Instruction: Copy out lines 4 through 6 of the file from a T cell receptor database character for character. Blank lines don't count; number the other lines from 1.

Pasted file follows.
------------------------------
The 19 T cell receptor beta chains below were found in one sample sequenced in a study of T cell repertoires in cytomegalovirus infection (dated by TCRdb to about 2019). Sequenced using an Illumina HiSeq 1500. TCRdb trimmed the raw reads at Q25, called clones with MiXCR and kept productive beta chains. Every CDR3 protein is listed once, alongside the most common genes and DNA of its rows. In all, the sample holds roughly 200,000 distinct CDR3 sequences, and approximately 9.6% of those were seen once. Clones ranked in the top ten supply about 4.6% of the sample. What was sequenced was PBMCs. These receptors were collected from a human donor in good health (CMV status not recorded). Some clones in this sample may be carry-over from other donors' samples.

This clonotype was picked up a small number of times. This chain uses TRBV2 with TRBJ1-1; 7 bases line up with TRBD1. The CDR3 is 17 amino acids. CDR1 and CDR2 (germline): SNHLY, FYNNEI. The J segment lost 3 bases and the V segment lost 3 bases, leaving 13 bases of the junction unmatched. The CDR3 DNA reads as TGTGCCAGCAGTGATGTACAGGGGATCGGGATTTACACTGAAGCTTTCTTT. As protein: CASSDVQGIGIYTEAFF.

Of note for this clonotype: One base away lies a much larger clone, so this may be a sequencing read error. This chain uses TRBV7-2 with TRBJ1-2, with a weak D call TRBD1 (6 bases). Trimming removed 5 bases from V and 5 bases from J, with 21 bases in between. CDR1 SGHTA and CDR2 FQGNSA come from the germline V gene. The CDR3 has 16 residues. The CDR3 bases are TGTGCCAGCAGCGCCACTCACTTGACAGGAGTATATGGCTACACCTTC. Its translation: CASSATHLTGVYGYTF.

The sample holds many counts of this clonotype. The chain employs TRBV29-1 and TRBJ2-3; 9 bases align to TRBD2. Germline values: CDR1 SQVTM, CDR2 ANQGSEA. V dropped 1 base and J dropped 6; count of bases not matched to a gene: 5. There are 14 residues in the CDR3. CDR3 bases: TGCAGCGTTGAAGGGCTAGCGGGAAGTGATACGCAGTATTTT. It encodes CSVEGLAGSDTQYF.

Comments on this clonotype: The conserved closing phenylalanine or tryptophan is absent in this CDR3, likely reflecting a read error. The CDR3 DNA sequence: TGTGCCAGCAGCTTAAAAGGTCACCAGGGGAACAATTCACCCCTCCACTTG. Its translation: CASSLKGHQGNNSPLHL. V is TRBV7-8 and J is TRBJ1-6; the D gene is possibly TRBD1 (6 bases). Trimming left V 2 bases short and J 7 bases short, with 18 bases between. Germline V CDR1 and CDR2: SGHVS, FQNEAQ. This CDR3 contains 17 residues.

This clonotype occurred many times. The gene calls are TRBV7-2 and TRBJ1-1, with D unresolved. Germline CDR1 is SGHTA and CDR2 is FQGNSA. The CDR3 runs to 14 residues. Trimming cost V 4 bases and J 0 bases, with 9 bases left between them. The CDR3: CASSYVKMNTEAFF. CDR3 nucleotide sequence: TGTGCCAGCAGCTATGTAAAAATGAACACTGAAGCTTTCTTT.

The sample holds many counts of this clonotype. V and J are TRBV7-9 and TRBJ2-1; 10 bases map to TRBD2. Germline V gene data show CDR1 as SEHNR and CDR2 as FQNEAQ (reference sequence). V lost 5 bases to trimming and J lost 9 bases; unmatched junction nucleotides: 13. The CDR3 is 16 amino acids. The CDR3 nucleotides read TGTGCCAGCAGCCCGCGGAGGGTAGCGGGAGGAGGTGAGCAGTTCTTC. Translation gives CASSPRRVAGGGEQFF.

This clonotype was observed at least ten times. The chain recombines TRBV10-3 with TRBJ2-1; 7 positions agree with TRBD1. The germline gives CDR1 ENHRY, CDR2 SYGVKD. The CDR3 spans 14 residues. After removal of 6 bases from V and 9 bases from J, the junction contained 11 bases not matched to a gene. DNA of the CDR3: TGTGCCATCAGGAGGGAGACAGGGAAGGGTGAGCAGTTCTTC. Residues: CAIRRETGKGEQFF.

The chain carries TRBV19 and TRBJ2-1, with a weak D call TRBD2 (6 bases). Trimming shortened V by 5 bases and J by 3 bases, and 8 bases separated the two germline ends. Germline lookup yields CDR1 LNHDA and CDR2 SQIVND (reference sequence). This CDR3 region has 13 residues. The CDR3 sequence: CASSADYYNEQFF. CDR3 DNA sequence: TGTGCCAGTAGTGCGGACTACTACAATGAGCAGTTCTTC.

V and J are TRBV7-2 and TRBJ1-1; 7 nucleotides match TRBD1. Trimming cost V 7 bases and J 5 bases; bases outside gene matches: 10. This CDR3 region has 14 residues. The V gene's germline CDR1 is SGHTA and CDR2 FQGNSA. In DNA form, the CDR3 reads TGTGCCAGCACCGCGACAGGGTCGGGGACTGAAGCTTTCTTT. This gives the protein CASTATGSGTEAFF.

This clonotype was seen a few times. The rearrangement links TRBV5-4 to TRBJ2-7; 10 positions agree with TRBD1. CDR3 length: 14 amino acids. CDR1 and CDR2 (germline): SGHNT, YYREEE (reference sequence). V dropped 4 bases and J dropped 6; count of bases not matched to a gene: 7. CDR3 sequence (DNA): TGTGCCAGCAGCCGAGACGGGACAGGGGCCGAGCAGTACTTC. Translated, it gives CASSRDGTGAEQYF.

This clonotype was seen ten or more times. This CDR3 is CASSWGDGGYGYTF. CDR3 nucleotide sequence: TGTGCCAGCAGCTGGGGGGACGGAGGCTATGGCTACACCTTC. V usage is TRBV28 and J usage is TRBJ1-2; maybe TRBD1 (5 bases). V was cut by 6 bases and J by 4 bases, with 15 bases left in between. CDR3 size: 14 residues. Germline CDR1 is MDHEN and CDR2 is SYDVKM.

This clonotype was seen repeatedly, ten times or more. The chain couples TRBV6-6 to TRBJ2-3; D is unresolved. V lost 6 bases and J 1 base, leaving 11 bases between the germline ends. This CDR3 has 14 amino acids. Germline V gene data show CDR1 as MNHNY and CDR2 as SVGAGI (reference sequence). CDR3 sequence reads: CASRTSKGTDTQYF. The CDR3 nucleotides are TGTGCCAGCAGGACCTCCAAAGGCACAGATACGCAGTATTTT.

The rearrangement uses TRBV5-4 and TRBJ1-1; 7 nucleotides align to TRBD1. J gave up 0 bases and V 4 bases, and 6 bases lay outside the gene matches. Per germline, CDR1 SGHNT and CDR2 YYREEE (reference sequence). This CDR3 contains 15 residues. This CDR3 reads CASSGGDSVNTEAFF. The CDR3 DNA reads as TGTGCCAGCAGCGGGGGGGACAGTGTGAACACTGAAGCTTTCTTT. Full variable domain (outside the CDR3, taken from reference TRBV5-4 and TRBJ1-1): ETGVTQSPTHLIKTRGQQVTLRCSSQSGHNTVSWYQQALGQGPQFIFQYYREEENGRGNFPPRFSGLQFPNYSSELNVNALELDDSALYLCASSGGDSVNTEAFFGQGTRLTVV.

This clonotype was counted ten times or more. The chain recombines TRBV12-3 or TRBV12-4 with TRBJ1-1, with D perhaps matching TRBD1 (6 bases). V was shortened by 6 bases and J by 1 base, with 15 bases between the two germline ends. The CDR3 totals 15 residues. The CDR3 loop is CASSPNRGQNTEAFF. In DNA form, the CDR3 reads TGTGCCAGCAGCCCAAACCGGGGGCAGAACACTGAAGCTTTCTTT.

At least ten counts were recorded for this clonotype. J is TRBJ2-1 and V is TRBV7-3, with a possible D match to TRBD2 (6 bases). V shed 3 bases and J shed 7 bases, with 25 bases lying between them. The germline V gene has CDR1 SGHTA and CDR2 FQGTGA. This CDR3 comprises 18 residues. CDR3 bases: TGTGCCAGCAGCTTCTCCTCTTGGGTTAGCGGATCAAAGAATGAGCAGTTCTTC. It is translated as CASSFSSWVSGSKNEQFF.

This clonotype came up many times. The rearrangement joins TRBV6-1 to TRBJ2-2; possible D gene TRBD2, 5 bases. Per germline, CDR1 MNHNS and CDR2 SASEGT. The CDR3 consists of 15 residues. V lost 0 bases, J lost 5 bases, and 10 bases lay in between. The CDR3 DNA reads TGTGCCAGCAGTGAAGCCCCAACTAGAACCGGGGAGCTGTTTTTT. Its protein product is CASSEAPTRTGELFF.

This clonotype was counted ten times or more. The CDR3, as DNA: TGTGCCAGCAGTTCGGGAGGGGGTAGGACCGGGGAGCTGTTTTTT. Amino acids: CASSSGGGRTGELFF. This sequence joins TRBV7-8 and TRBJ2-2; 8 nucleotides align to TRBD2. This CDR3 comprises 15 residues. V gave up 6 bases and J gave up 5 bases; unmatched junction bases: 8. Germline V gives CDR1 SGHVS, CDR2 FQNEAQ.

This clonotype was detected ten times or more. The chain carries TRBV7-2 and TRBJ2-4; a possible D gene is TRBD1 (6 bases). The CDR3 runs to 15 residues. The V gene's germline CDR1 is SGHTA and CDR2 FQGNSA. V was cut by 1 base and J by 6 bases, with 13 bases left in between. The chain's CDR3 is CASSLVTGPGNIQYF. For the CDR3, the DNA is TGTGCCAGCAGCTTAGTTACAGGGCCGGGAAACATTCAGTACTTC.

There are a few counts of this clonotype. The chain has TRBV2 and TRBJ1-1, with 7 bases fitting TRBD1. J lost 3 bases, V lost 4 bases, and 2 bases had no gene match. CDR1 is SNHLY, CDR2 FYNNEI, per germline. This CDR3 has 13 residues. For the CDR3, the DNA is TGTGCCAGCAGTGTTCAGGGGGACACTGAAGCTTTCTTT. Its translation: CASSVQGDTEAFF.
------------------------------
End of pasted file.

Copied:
The sample holds many counts of this clonotype. The chain employs TRBV29-1 and TRBJ2-3; 9 bases align to TRBD2. Germline values: CDR1 SQVTM, CDR2 ANQGSEA. V dropped 1 base and J dropped 6; count of bases not matched to a gene: 5. There are 14 residues in the CDR3. CDR3 bases: TGCAGCGTTGAAGGGCTAGCGGGAAGTGATACGCAGTATTTT. It encodes CSVEGLAGSDTQYF.

Comments on this clonotype: The conserved closing phenylalanine or tryptophan is absent in this CDR3, likely reflecting a read error. The CDR3 DNA sequence: TGTGCCAGCAGCTTAAAAGGTCACCAGGGGAACAATTCACCCCTCCACTTG. Its translation: CASSLKGHQGNNSPLHL. V is TRBV7-8 and J is TRBJ1-6; the D gene is possibly TRBD1 (6 bases). Trimming left V 2 bases short and J 7 bases short, with 18 bases between. Germline V CDR1 and CDR2: SGHVS, FQNEAQ. This CDR3 contains 17 residues.

This clonotype occurred many times. The gene calls are TRBV7-2 and TRBJ1-1, with D unresolved. Germline CDR1 is SGHTA and CDR2 is FQGNSA. The CDR3 runs to 14 residues. Trimming cost V 4 bases and J 0 bases, with 9 bases left between them. The CDR3: CASSYVKMNTEAFF. CDR3 nucleotide sequence: TGTGCCAGCAGCTATGTAAAAATGAACACTGAAGCTTTCTTT.